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Data from: Higher gametocyte production and mosquito infectivity in chronic compared to incident Plasmodium falciparum infections

Citation

Bousema, Teun (2021), Data from: Higher gametocyte production and mosquito infectivity in chronic compared to incident Plasmodium falciparum infections, Dryad, Dataset, https://doi.org/10.5061/dryad.pc866t1n3

Abstract

Plasmodium falciparum gametocyte kinetics and infectivity may differ between chronic and incident infections. Children aged 5-10 years were recruited from an area of high malaria transmission in Burkina Faso into two cohorts: an incident cohort in which new infections were followed after parasite clearance (n=48), and a chronic cohort in which asymptomatic infections were identified and followed (n=60). Parasite kinetics were assessed daily with repeated mosquito feeding assays to quantify transmission potential. All participants were treated upon detection of symptoms; 92% (44/48) of the incident cohort developed symptoms within 35 days, compared to 23% (14/60) of the chronic cohort. All individuals with chronic infection became gametocytaemic during follow-up, whereas only 35% (17/48) in the incident cohort produced gametocytes before becoming symptomatic. Parasite multiplication rate (PMR) and the relative abundance of ap2-g and gexp-5 transcripts were positively associated with gametocyte production. Antibody responses were higher and PMR lower in chronic infections. The presence of symptoms and sexual stage immune responses were associated with reductions in gametocyte infectivity to mosquitoes. We observed that most incident infections required treatment before the density of mature gametocytes was sufficient to infect mosquitoes. In contrast, chronic, asymptomatic infections represented a significant source of mosquito infections. Our observations support the notion that malaria transmission reduction may be expedited by enhanced case management, involving both symptom-screening and infection detection.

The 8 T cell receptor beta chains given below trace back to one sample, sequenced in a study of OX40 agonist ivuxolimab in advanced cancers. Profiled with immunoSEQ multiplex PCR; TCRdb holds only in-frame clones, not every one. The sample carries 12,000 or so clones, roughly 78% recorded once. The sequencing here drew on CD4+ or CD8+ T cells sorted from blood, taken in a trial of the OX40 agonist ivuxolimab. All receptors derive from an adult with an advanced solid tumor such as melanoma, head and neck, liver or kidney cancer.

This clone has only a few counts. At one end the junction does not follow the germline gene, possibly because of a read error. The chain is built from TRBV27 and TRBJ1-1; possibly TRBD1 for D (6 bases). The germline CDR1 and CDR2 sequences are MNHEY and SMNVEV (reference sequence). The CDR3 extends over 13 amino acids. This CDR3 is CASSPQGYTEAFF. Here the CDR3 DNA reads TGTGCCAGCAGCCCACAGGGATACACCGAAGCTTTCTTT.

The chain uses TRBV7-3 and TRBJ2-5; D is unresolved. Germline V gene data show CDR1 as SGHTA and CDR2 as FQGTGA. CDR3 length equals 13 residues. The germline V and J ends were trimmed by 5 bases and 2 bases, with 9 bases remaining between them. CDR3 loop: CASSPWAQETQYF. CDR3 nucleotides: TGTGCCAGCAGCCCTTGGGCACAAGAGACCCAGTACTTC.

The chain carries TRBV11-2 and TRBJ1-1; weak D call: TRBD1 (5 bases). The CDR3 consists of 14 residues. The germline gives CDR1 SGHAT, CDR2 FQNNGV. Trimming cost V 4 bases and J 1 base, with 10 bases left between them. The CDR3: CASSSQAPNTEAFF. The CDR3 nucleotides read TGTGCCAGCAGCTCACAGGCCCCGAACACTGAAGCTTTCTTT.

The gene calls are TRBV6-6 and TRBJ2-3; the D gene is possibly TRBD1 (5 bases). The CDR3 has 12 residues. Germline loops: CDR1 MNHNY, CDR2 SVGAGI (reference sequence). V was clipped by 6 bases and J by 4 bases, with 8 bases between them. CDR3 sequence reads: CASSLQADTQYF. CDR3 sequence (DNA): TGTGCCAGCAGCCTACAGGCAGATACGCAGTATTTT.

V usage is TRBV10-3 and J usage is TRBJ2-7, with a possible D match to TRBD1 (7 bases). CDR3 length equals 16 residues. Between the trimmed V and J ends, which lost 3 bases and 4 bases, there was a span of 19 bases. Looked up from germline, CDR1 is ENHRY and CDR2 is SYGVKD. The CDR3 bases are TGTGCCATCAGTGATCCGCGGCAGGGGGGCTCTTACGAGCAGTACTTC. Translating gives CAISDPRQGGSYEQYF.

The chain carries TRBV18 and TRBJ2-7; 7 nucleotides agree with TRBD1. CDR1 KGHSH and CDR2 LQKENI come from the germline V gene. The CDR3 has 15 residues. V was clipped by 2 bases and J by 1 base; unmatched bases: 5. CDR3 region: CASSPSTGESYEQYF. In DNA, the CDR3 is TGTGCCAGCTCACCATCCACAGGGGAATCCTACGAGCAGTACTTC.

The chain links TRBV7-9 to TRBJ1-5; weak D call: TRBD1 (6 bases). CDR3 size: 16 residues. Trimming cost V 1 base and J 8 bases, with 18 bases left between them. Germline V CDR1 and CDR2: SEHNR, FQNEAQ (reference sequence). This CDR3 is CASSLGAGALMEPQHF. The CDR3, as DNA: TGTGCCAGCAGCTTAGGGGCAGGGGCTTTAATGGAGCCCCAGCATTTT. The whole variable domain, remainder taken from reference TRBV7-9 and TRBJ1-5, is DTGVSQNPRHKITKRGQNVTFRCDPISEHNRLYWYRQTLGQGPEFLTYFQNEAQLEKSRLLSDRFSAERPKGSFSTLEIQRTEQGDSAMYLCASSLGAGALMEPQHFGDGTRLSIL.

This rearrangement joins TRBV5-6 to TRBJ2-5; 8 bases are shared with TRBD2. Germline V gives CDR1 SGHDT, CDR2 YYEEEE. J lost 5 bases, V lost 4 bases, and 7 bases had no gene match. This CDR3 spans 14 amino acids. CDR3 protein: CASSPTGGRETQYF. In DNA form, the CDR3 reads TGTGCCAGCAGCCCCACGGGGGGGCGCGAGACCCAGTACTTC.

Methods

Clean datasets with molecular data, mosquito feeding assays and serology data. Data are provided as xls with in second tab the variable labels

Funding

European Research Council, Award: ERC-2014-StG 639776

Bill and Melinda Gates Foundation, Award: OPP1173572